Wednesday, December 2, 2009

Mr. Brown, I respectfully disagree.

This week on Good Eats (my new favorite Food Network show) Alton Brown discusses the perfect, quintessentially American Apple Pie. (You can see the 7 minute condensed version HERE.) Good Eats is a fun show, and I think Alton Brown is a great teacher and has lots of wisdom to share about all kinds of cooking-related tidbits. BUT... about his apple pie....

He makes several claims as to what might constitute a perfect apple pie and I found myself, for the first time, completely disagreeing with him. He's from Atlanta - he should know how an apple pie is made. But this recipe was the most fiddly, full of random ingredients, complicated, and strangest compilation I've ever seen.

OK, I must first admit - he's got the *perfect* pie crust recipe. Though I disagree that Applejack should be the moistening ingredient, his crust looks fantabulous. I only dream of making pie crusts that good! ::sigh::

So here, in no particular order, are my beefs (if you can have a beef with an apple pie?)

1) He thinks it's necessary to have four or five different kinds of apples. I think two are quite sufficient - a tart version and a sturdy crisp and sweet version. And using a golden or red delicious apple just adds an apple's worth of mush at the end. They're really too mealy for a pie.

2) He drains the apples. Why waste all that lovely juice (only to add liquid to the apples later in the form of lime juice and ::gag:: apple jelly!) His concern is that it will make the crust mushy. But if you proportion the sugar and cornstarch properly, the juice will jell perfectly before it leaks all over the place!

3) He eschews cinnamon, saying it overpowers the apples. Well any spice, if you use too much, will overpower a dish. I use a teaspoon of cinnamon, and I've never masked the flavor of the apples. Instead he favors something called "Grains of Paradise". What the heck? I've never even heard of such a thing! If you're going to make a quintessential American pie, then be considerate and use common spices found in everyone's kitchen!

4) He recommends tapioca flour instead of cornstarch or all purpose flour as the thickening agent. Again - pick ingredients that everyone has! I've never even seen tapioca flour for sale here in north Alabama.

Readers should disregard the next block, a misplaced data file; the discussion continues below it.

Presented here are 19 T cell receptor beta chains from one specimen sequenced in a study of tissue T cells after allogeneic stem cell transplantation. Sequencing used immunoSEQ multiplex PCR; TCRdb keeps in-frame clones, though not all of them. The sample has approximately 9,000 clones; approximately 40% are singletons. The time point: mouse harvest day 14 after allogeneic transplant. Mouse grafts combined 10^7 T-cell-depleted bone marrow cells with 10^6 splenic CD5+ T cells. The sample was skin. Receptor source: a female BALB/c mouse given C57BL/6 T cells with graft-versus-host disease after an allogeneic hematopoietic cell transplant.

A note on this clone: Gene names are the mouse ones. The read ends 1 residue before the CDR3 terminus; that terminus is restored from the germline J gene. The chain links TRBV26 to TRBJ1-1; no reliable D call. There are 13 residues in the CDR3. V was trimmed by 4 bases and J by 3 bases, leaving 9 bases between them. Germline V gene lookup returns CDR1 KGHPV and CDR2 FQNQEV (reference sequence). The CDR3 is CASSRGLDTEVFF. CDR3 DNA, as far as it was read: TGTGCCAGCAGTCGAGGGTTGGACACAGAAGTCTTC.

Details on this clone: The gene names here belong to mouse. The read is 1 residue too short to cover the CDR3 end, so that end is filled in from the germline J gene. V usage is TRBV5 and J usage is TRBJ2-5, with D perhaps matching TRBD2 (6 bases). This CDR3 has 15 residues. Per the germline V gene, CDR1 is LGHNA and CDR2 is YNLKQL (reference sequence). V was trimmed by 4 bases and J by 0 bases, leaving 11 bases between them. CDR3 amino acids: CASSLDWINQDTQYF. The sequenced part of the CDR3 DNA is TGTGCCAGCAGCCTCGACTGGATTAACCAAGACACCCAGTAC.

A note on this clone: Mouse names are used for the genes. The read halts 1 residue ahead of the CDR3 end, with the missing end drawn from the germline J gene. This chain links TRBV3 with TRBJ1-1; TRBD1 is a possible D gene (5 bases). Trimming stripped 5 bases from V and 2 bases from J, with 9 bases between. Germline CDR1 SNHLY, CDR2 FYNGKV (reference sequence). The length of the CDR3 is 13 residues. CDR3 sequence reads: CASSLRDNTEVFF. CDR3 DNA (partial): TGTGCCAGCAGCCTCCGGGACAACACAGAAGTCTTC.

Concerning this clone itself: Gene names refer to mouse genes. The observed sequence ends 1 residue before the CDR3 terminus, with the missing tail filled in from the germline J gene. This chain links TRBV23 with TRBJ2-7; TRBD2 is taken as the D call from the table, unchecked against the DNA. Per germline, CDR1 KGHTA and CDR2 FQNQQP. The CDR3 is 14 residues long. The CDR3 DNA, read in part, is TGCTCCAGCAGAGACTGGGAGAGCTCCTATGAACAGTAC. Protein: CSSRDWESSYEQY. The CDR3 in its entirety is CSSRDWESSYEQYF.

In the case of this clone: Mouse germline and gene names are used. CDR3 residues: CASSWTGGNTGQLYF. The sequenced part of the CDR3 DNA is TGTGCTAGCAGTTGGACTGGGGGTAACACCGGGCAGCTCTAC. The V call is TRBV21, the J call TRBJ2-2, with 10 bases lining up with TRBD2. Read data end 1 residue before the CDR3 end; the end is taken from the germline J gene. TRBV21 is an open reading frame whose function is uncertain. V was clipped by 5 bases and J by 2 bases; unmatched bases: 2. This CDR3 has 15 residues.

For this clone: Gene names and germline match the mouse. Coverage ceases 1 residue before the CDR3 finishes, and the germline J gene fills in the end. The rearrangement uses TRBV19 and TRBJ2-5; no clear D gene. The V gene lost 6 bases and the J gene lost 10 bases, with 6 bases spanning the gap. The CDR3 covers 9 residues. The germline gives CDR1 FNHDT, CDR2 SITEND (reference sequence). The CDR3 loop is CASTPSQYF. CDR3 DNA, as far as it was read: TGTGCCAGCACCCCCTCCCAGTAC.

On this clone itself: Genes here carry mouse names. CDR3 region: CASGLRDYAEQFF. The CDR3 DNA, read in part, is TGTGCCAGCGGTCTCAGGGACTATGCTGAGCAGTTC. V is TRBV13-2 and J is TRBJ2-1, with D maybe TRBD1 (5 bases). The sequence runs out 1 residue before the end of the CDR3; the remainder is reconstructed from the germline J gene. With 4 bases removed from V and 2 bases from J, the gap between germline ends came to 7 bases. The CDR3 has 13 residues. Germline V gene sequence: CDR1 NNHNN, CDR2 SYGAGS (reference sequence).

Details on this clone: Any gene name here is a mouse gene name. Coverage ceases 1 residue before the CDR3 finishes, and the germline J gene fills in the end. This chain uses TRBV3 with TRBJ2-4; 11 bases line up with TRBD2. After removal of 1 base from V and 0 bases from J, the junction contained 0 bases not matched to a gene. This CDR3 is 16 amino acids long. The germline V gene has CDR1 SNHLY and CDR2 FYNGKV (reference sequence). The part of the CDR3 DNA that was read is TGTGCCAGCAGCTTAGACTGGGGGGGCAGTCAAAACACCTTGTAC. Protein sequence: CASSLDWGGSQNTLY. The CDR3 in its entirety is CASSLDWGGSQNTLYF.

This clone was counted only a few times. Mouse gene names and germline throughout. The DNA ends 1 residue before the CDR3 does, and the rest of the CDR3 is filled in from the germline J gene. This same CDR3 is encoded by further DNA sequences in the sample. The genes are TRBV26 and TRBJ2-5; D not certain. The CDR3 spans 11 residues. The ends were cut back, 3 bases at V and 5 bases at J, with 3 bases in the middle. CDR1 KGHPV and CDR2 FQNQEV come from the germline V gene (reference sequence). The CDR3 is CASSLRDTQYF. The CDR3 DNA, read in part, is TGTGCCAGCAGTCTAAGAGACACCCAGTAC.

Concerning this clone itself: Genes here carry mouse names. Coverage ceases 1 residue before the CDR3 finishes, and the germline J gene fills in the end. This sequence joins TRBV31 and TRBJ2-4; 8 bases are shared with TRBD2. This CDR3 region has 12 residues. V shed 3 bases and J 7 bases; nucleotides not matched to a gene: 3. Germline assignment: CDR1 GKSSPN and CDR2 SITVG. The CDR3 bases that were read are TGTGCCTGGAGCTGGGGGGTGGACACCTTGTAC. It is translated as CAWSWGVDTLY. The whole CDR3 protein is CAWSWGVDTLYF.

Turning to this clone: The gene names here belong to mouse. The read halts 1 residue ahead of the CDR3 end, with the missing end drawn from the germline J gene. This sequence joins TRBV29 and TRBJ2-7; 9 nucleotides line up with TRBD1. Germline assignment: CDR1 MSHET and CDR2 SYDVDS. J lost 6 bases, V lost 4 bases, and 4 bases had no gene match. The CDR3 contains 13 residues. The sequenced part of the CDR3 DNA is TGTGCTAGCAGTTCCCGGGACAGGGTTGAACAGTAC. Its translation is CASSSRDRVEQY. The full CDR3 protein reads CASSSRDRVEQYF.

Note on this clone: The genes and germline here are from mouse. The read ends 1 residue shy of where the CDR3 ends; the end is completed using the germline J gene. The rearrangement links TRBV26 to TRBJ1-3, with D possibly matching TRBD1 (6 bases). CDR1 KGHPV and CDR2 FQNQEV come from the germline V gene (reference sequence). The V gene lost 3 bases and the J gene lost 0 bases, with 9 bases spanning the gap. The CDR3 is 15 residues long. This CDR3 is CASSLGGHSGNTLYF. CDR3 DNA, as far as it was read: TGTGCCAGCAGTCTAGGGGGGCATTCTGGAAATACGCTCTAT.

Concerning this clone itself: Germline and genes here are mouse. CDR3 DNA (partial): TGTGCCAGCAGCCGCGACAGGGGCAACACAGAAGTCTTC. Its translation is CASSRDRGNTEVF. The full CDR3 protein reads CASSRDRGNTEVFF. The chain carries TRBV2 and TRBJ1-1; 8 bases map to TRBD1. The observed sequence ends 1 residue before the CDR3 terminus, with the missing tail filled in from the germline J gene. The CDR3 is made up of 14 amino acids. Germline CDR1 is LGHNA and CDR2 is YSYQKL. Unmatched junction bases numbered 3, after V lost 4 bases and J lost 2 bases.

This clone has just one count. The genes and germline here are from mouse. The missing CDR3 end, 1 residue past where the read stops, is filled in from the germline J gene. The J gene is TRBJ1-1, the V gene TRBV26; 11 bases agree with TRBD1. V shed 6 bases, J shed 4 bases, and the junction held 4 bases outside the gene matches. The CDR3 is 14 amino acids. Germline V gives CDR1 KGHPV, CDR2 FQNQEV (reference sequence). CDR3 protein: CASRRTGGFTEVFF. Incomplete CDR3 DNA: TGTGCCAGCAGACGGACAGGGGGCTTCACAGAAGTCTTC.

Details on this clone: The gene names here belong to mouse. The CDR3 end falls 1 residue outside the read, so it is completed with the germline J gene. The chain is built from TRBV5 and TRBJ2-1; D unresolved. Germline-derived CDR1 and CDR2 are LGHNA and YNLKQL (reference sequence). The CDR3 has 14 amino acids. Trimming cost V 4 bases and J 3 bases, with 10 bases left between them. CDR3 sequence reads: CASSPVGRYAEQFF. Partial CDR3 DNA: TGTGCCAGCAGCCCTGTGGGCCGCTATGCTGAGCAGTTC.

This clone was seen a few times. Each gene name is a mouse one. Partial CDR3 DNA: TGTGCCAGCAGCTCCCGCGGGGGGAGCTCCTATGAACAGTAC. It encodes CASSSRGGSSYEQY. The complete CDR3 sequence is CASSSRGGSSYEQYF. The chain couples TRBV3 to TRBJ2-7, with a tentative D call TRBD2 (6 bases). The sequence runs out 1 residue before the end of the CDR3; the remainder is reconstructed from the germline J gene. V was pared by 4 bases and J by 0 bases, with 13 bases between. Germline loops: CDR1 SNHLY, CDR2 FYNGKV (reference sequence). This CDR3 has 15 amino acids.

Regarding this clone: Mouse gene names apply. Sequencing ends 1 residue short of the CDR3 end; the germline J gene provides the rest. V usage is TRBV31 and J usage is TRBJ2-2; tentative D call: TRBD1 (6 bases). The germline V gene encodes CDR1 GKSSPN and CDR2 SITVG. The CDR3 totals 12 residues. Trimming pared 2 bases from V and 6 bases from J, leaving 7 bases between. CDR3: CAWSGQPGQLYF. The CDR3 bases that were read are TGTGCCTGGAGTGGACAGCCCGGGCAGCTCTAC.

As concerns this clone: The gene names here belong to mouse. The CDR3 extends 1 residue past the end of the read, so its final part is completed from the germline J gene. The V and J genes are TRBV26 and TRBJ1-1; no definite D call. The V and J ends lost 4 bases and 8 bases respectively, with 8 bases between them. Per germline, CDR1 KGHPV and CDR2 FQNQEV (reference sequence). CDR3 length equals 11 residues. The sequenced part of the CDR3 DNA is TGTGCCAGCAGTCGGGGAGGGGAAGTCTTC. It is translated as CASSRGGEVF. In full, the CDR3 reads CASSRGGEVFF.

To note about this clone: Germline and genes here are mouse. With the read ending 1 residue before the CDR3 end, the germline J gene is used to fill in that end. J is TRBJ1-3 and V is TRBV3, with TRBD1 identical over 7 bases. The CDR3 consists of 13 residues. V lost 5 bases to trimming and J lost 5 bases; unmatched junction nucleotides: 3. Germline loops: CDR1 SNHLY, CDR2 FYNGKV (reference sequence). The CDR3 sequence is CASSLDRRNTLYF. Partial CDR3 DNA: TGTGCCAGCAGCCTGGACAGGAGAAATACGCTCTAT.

5) He strongly recommends using a pie bird. Huh? What the HECK is a pie bird, you ask? Yeah - it's THAT. I have all sorts of issues with this. He thinks a lattice or slits in the crust might allow the juices to spill over. Well, I think sticking a silly piece of ceramic into my pie is tacky and makes the pie harder to cut. So there. And I've slitted my crusts for years - no burned bits on the oven floor yet! Alton Brown purports to be a big "kitchen gadget multitasker" (all kitchen gadgets should serve more than one function) but he recommends this esoteric doo-hickey? Give me a break. Take a knife, cut a series of slits in a lovely star shape at the top of the pie, and you're set!

6) Finally, he recommends using a tart pan with a removable bottom instead of the traditional pie plate. Says it makes the pie easier to cut and remove because you take the pie out of the pan. Hmph. So how do you store the pie after you've pulled it out? Might not the crust sag over a day or two and fall apart without the plate to keep it's shape? And if you lightly grease the plate, the crust won't stick anyway.

So that's my apple pie rant. I still recommend Good Eats, and I still deeply respect Alton Brown for all the joy he obviously puts into his show - you can tell he loves to cook and he knows a tremendous amount about it, and he's also amazingly good at sharing that knowledge with us amateurs. So despite my disagreement with his apple pie, I have dozens of other recipes, facts, tips, and tricks that I tucked into my cookbook after watching his show. Bon appetit, Mr. Brown - keep cooking!

2 comments:

Mikefarlane said...

He did say you could use aluminum foil in place of the piebird

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